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Commentary and Perspective

Do These Crystals Really Sparkle?

Commentary on an article by Philip G. Conaghan, MBBS, PhD, FRACP, FRCP, et al.: “Effects of a Single Intra-Articular Injection of a Microsphere Formulation of Triamcinolone Acetonide on Knee Osteoarthritis Pain. A Double-Blinded, Randomized, Placebo-Controlled, Multinational Study”

Jain, Nitin B. MD, MSPHa

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The Journal of Bone and Joint Surgery: April 18, 2018 - Volume 100 - Issue 8 - p e56
doi: 10.2106/JBJS.17.01520
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Commentary

Knee osteoarthritis is a public health issue of gigantic proportions1, with the burden likely to increase in the coming decades. Pain and functional disability from knee osteoarthritis are major patient concerns. Given the lack of a disease-modifying agent for knee osteoarthritis (the promise of platelet-rich plasma and stem cells as disease-modifying or symptomatic-relief agents has little standing in the current literature), therapies that can reduce pain and improve function are our best alternatives. In addition to analgesics and strengthening exercises, intra-articular corticosteroids are the mainstay of treatment in clinical practice. There is debate about the efficacy of intra-articular corticosteroids, their longevity in providing symptom relief, and potential adverse effects on cartilage thickness2-4. Thus, the alternative of an extended-release corticosteroid formulation is quite attractive.

Conaghan and colleagues performed a well-designed and robust multicenter clinical trial. They report the efficacy of FX006, a microsphere-based extended-release formulation of triamcinolone acetonide, as compared with placebo (saline solution). The results convincingly demonstrate the superiority of FX006 over placebo for pain relief and functional outcomes at 12 weeks (as assessed by change in weekly mean average daily pain [ADP] intensity, the primary outcome measure, and the Western Ontario and McMaster Universities Osteoarthritis Index [WOMAC] and Knee Injury and Osteoarthritis Outcome Score [KOOS]). The results were not as impressive for the comparison of FX006 and standard triamcinolone acetonide crystalline suspension (TAcs). The authors did not identify a significant difference between FX006 and TAcs for the primary outcome. However, some of the exploratory end points, changes in the WOMAC and KOOS, were suggestive of a significant difference.

What are the clinical implications of this study? At this point, the study provides evidence of the efficacy of FX006 compared with saline-solution placebo. Hence, implications are likely limited to clinicians who have concerns that TAcs is not effective in knee osteoarthritis. The likely increased cost of FX006 over TAcs may not sufficiently justify its use in clinical practice. The big question is whether FX006 is superior to TAcs, which is arguably the standard of care for intra-articular corticosteroid therapy. A follow-up trial with a primary head-to-head comparison of FX006 and TAcs could potentially make a major impact on clinical practice. Given the infrastructure available to the authors, they are encouraged to perform this trial.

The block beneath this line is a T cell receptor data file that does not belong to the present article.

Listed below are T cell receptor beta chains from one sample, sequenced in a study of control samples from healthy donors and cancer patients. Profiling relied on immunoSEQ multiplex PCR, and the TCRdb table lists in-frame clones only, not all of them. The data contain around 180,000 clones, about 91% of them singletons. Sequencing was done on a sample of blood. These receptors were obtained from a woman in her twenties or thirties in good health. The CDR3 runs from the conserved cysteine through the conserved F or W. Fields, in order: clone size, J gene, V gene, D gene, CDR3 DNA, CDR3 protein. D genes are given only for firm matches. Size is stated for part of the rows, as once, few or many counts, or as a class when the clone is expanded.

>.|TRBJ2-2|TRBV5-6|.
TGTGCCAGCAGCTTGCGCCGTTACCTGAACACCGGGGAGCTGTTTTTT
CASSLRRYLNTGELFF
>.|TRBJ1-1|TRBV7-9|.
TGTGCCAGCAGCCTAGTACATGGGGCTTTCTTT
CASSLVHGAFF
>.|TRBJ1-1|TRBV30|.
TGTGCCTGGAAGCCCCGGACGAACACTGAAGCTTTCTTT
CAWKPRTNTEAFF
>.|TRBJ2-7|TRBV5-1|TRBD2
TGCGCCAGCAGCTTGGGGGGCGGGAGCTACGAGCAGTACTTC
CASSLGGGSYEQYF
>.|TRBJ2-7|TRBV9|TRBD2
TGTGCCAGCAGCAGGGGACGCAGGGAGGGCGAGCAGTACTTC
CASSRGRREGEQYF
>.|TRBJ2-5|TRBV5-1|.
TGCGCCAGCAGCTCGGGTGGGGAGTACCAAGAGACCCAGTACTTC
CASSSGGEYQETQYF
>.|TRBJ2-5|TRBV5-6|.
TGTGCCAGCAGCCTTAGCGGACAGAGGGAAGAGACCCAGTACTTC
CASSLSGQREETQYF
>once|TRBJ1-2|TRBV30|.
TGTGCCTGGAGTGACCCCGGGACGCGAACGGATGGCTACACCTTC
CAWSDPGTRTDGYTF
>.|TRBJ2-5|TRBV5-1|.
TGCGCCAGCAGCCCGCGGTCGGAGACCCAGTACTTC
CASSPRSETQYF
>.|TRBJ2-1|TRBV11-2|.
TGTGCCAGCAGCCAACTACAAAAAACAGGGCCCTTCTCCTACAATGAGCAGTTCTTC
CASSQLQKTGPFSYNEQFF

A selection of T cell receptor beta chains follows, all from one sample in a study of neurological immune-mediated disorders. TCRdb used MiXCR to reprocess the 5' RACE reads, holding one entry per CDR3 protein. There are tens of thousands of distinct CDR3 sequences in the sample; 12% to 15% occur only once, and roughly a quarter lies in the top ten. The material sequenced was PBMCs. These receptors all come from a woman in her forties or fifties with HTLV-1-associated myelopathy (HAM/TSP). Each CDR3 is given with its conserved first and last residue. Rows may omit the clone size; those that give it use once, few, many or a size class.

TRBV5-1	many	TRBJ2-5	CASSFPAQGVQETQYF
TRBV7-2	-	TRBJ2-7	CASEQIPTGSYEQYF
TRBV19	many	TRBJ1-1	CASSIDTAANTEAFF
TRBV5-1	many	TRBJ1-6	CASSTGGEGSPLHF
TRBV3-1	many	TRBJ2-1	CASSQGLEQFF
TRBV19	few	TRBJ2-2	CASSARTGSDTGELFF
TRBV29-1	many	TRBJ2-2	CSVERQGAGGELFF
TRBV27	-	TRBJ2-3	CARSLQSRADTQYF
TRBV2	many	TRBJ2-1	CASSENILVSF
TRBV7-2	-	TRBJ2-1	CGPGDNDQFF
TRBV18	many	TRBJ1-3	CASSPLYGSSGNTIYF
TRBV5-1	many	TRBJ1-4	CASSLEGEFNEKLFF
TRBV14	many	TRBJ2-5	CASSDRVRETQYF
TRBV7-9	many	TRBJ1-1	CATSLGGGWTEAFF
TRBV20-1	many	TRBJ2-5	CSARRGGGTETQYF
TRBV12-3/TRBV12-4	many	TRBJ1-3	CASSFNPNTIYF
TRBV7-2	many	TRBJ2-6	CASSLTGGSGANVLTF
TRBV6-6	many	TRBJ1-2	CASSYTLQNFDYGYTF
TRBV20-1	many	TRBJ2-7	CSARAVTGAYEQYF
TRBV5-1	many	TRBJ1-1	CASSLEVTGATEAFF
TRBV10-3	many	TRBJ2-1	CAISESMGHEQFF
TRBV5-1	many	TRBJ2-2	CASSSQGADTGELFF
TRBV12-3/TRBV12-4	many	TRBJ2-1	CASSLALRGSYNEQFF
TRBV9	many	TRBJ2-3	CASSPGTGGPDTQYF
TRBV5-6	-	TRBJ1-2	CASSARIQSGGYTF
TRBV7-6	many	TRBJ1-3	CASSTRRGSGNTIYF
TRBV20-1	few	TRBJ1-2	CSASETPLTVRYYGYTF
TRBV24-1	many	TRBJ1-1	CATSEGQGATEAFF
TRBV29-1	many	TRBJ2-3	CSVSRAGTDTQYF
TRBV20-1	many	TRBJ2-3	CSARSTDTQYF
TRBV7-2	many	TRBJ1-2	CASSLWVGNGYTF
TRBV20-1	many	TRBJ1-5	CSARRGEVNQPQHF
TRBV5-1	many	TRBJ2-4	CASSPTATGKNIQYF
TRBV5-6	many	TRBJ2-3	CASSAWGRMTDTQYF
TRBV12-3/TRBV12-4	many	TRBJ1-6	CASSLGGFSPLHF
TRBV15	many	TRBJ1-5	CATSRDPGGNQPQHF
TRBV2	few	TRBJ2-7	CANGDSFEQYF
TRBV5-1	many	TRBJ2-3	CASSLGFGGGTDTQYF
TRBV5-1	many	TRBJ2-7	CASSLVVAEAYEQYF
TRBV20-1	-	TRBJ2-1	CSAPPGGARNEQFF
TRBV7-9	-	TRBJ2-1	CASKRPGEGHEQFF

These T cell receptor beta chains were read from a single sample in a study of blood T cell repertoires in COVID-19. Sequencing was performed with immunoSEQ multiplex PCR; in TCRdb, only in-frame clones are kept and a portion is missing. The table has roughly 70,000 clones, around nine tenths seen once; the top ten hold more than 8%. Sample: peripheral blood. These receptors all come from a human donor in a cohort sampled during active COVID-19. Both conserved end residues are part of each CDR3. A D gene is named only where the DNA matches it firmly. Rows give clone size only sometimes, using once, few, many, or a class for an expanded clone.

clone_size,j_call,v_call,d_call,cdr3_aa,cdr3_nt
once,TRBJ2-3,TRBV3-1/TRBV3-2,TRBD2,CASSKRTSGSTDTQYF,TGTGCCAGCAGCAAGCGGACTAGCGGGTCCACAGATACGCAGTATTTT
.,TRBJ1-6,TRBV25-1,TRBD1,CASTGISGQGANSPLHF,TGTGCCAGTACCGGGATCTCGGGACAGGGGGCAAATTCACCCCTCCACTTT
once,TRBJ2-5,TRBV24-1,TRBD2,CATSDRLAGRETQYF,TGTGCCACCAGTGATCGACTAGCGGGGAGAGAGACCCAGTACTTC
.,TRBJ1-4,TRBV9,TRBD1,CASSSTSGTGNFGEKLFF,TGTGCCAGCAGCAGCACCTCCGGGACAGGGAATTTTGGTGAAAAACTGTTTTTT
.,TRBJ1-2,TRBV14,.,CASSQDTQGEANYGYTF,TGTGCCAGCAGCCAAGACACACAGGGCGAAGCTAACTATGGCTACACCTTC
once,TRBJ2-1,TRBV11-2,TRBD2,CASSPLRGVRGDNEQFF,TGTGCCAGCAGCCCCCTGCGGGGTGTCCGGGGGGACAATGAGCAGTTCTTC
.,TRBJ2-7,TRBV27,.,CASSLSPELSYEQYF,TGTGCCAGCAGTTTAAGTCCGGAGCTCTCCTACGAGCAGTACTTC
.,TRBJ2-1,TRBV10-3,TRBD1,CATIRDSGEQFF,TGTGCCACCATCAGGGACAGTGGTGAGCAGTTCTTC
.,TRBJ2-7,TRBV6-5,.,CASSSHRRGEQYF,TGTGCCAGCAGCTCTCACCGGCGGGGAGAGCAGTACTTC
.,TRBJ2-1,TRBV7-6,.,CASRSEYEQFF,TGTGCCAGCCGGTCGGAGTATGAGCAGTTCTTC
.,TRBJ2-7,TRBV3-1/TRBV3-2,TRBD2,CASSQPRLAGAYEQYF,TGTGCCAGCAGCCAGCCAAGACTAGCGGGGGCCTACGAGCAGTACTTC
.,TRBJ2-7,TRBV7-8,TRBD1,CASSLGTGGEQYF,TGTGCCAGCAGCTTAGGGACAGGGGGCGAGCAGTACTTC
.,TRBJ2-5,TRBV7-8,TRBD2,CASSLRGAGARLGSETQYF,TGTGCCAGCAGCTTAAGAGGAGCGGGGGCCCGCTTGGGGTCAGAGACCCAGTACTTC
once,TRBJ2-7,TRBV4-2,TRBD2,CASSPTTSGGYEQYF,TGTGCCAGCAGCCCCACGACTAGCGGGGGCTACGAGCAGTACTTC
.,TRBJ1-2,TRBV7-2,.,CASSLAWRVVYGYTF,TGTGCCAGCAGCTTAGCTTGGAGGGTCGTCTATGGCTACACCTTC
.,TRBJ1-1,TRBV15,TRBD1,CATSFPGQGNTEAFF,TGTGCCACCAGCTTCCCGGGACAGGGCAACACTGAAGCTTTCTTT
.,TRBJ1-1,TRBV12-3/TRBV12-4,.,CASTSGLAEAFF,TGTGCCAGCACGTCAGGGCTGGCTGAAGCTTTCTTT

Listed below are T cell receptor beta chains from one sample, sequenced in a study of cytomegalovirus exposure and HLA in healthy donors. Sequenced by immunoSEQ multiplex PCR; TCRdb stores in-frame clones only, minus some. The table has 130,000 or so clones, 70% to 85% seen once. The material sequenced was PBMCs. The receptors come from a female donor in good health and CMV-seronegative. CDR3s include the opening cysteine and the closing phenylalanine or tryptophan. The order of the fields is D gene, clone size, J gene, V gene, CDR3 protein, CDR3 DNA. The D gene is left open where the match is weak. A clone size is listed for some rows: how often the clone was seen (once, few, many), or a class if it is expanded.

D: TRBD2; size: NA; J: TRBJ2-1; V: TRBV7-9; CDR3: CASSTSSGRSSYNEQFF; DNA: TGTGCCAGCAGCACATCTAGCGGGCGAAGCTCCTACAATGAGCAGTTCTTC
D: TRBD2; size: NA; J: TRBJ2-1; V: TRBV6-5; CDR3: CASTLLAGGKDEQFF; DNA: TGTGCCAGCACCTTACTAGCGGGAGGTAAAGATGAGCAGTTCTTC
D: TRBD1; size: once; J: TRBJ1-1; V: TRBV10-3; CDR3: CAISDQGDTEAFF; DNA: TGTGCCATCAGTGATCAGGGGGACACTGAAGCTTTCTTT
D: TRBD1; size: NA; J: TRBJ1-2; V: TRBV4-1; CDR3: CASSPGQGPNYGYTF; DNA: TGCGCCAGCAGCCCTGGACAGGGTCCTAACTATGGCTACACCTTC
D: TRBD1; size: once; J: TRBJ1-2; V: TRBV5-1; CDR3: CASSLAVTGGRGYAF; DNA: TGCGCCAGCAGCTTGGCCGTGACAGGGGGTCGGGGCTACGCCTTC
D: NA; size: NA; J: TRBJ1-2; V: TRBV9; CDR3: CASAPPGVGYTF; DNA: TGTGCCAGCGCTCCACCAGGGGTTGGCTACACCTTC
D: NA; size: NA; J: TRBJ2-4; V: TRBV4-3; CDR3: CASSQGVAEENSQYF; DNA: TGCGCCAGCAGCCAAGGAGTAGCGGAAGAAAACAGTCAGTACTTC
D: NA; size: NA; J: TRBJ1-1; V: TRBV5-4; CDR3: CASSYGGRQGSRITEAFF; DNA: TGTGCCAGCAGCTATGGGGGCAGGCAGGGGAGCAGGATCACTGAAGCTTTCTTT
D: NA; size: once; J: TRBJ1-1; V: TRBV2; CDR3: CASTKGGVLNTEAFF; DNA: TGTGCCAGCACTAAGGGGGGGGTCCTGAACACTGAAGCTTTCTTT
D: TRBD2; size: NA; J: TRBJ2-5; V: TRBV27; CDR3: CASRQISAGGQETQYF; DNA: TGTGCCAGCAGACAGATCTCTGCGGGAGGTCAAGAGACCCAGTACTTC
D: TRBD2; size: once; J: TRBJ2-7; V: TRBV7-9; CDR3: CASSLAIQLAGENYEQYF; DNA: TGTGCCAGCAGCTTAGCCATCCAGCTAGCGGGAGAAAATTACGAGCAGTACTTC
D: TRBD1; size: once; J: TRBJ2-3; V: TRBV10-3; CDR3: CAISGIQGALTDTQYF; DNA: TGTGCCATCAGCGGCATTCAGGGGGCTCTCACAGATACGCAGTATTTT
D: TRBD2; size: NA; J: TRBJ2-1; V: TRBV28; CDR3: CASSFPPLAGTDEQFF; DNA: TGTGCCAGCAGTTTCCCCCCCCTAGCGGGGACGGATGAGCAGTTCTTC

In the era of limited federal funding of research, this clinical trial is an example of an industry and academic partnership that can produce high-quality patient-oriented research. Certainly, industry has an interest in evaluating its products, and academic physicians are in a strong position to deliver on such projects. With safeguards in place to avoid compromising research ethics, such partnerships may lead to important scientific advancements.

Disclosure: No external funding was received for this work. The Disclosure of Potential Conflicts of Interest form is provided with the online version of the article (http://links.lww.com/JBJS/E655).

References

1. Lawrence RC, Felson DT, Helmick CG, Arnold LM, Choi H, Deyo RA, Gabriel S, Hirsch R, Hochberg MC, Hunder GG, Jordan JM, Katz JN, Kremers HM, Wolfe F; National Arthritis Data Workgroup. Estimates of the prevalence of arthritis and other rheumatic conditions in the United States. Part II. Arthritis Rheum. 2008 Jan;58(1):26-35.
2. McAlindon TE, LaValley MP, Harvey WF, Price LL, Driban JB, Zhang M, Ward RJ. Effect of intra-articular triamcinolone vs saline on knee cartilage volume and pain in patients with knee osteoarthritis: a randomized clinical trial. JAMA. 2017 May 16;317(19):1967-75.
3. Raynauld JP, Buckland-Wright C, Ward R, Choquette D, Haraoui B, Martel-Pelletier J, Uthman I, Khy V, Tremblay JL, Bertrand C, Pelletier JP. Safety and efficacy of long-term intraarticular steroid injections in osteoarthritis of the knee: a randomized, double-blind, placebo-controlled trial. Arthritis Rheum. 2003 Feb;48(2):370-7.
4. Jüni P, Hari R, Rutjes AW, Fischer R, Silletta MG, Reichenbach S, da Costa BR. Intra-articular corticosteroid for knee osteoarthritis. Cochrane Database Syst Rev. 2015 Oct 22;(10):CD005328.

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